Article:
Port Orchard Independent


ATHLETE OF THE YEAR | Broome leaves his mark in three sports

By Port Orchard Independent Staff writer
June 7, 2013 · 1:15 PM

Bryce Broome clinched the Wolves’ 33-27 win Sept. 7 at Newport with a late touchdown and interception. / File Photo

Past recipients

2012: Eddie Meisner

2011: Conner Hartmann

2010: Gordy Anderson

2009: Leon La Deaux

2008: Matt Foxworthy

2007: Renard Williams

2006: Brent Chriswell, Josiah Kipperberg

2005: Brent Chriswell

2004: Pat Kelly

An all-state selection in football. A ribbon around his neck at Mat Classic XXV. And a second-place trophy in the Class 4A state baseball tournament.

For those reasons, South Kitsap senior Bryce Broome was selected as the Port Orchard Independent’s Male Athlete of the Year.

While Broome did not have an official nickname during football season, “big play” aptly would describe his presence on the gridiron. The 5-foot-10 Broome, who signed to play football next season at Minot State University in North Dakota, finished with eight interceptions. None were more memorable than one during the Wolves’ 33-27 win Sept. 7 at Newport.

“Definitely the Newport game,” Broome said. “Ending it with the interception and having the guys carry me off the field was really cool.”

During the fourth quarter, Broome appeared to have broken a 27-all tie when he took a pass from senior Kevin Whatley 63 yards into the end zone. But an illegal block in the back penalty negated the touchdown.

That is when Broome responded — again.

Two plays later, Broome broke right and then cut back inside past a defender whom he stiff-armed en route to the end zone for a 54-yard touchdown. Broome then intercepted quarterback Isaac Dotson with about 30 seconds remaining to secure the victory.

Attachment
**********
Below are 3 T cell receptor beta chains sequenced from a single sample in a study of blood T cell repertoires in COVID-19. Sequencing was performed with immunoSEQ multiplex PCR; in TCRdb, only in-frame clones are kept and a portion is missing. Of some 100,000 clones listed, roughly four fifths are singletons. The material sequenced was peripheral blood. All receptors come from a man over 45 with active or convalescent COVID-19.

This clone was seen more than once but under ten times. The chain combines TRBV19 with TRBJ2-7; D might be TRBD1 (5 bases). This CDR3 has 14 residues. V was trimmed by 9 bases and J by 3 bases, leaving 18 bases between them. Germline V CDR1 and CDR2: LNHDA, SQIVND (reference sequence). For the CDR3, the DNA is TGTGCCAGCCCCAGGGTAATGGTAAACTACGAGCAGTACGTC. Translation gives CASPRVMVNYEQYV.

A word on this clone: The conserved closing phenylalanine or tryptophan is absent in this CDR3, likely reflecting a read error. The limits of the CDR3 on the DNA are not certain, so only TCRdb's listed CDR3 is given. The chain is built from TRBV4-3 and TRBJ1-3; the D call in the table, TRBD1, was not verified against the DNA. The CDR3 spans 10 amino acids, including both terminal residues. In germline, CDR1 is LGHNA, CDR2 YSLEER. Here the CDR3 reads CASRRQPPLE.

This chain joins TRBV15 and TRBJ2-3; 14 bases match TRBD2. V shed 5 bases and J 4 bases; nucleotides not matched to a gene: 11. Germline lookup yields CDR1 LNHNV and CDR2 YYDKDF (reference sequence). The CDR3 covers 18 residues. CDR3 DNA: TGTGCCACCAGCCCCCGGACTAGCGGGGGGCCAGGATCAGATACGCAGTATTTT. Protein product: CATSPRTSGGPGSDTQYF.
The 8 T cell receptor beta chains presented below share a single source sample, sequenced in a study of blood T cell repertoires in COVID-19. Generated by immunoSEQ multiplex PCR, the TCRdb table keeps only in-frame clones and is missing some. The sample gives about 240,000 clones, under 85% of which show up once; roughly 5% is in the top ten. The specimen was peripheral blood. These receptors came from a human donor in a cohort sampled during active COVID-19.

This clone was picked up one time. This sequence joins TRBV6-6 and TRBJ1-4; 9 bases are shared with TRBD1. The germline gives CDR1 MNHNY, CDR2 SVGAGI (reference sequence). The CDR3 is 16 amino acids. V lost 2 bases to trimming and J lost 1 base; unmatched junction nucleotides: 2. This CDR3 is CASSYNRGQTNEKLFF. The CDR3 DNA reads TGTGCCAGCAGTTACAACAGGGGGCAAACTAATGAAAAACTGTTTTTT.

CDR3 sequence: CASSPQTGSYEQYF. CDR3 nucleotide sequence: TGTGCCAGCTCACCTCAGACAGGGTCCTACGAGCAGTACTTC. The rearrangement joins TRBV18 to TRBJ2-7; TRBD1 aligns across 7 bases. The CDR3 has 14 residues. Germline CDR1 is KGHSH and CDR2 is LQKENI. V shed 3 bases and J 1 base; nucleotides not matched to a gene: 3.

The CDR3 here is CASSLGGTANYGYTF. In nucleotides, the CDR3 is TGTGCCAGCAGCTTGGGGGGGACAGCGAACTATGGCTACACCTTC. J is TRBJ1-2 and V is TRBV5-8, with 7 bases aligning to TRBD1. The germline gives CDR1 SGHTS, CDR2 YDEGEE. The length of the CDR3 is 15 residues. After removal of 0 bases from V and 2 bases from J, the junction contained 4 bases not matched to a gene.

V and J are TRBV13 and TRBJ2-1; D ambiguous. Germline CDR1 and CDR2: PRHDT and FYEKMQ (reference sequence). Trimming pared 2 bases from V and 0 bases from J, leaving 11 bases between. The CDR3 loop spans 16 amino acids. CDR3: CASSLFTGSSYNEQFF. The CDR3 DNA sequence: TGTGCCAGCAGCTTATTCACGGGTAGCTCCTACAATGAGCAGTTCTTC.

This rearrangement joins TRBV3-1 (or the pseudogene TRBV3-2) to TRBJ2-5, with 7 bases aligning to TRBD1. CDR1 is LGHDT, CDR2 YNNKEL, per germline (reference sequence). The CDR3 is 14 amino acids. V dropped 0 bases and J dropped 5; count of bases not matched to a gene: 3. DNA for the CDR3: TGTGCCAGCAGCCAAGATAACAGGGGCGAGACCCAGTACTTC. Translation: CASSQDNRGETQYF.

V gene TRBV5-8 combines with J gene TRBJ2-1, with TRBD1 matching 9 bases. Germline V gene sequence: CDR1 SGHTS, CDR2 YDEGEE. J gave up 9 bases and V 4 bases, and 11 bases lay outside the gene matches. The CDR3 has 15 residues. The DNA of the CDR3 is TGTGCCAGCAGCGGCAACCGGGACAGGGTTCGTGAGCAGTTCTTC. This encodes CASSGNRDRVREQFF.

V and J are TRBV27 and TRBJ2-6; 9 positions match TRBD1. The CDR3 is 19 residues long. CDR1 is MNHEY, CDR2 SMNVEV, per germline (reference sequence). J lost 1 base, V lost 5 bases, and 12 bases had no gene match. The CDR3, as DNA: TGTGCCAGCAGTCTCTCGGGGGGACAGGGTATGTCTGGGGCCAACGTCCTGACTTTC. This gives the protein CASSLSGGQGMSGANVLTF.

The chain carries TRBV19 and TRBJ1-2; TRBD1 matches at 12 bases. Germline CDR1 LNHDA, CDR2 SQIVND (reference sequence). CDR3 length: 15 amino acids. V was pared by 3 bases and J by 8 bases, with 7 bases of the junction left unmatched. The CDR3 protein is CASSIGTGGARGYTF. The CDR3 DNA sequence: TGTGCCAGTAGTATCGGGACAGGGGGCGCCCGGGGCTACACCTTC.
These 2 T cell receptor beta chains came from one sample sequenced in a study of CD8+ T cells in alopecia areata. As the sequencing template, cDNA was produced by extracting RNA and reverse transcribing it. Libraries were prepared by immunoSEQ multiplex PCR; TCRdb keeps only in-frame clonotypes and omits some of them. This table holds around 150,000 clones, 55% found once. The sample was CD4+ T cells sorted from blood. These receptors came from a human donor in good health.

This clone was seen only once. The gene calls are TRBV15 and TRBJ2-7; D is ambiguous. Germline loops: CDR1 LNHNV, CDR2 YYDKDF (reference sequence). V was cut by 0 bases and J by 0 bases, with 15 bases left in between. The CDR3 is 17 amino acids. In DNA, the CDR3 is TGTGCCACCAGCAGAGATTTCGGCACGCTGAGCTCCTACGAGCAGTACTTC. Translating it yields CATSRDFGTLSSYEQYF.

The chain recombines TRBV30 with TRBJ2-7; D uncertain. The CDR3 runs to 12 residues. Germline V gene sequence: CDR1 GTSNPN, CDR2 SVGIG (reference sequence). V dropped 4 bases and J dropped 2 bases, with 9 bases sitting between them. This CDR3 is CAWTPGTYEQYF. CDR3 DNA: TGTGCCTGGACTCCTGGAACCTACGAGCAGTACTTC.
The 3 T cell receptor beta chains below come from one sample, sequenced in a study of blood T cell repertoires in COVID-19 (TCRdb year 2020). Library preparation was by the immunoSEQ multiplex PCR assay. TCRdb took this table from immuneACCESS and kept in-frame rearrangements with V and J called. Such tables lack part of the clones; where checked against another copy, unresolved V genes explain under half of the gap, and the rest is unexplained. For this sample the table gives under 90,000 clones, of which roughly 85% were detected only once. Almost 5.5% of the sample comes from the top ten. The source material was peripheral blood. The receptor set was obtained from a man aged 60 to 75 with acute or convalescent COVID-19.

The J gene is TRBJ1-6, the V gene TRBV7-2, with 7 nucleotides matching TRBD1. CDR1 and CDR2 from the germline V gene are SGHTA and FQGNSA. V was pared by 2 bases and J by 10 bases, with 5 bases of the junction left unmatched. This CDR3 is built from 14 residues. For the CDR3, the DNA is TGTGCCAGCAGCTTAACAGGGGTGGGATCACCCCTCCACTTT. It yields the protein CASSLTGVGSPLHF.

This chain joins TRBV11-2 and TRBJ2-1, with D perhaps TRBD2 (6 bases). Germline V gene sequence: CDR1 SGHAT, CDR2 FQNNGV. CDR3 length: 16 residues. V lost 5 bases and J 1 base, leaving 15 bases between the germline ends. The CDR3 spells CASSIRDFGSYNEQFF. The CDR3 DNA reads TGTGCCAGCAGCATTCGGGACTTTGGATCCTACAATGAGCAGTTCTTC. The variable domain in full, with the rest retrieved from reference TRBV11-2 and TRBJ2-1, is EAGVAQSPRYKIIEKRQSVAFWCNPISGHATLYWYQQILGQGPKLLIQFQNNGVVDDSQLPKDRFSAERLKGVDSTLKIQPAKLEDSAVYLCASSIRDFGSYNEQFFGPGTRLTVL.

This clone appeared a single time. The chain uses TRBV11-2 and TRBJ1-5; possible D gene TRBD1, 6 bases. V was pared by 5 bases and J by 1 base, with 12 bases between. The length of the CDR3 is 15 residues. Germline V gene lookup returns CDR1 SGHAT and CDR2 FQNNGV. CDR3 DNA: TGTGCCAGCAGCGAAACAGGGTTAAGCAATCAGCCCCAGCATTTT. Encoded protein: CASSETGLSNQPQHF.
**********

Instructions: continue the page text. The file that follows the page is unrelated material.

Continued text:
South coach Eric Canton praised Broome’s instinctive play in September.

“It’s something you can’t really coach,” he said. “You either have it or you don’t. He’s got it.”

Broome’s success did not end with football. In wrestling, he defeated Kentwood’s Josh Boekelman at state to place fifth in the 170-pound weight class. He credits his teammates for helping him achieve his goals through intense practices along with the coaching staff.

“Coach (Chad) Nass has always been there throughout all of these years,” said Broome, adding that the coaches helped him mentally after he suffered torn cartilage in his ribs early in the season. “It was really awesome to do that for him, Coach (Josiah) Kipperberg and Coach (Steve) Hoyt — finally place at state.”

Nass is competitive himself. After winning the state championship at 141 for the Wolves in 1992, he succeeded Ron Hudiburg as coach a dozen years later. Nass still runs and wrestlers with his team daily. At times, he has been pitted against Broome.

“Bryce is one of my all-time favorites,” Nass said. “He’s just a ferocious competitor. If I was going to take a wad of paper and throw it in the trash can, he would want to beat me every single time.”

As a sophomore and junior, Broome focused on football and wrestling. But at the behest of teammates, he joined a senior-laden baseball team that advanced to the state championship before losing 8-5 against Kentwood on May 25. Unlike football and wrestling, Broome was more of a role player on the baseball team, but he enjoyed the experience nonetheless.

“It turned out to be a great time,” Broome said. “I loved playing. I missed the game.”

While Broome won’t play baseball next season, he will not miss out on sports altogether. Broome, who maintained a 3.0 grade-point average at South, will study criminal justice next year at Minot State, where he will be roommates with high-school teammate Damien Medeiros.

“It’s going to be a little cold,” said Broome, who began playing flag football when he was 5 years old. “It’s going to be freezing. I’ve heard all about it. But it’s still going to be a great experience for me to get on with my life, pick a major and play the game I love for four more years.”

While Broome is excited for his future, he will not forget elements of his hometown.

“I’ll miss Friday nights most,” Broome said. “Just walking out there, seeing all of the fans and the lights go on. All of the work you’ve put in during the week — to see the outcome on that night.”

Commenting Rules

© Sound Publishing, Inc.
All rights reserved.
Our Titles | Work With Us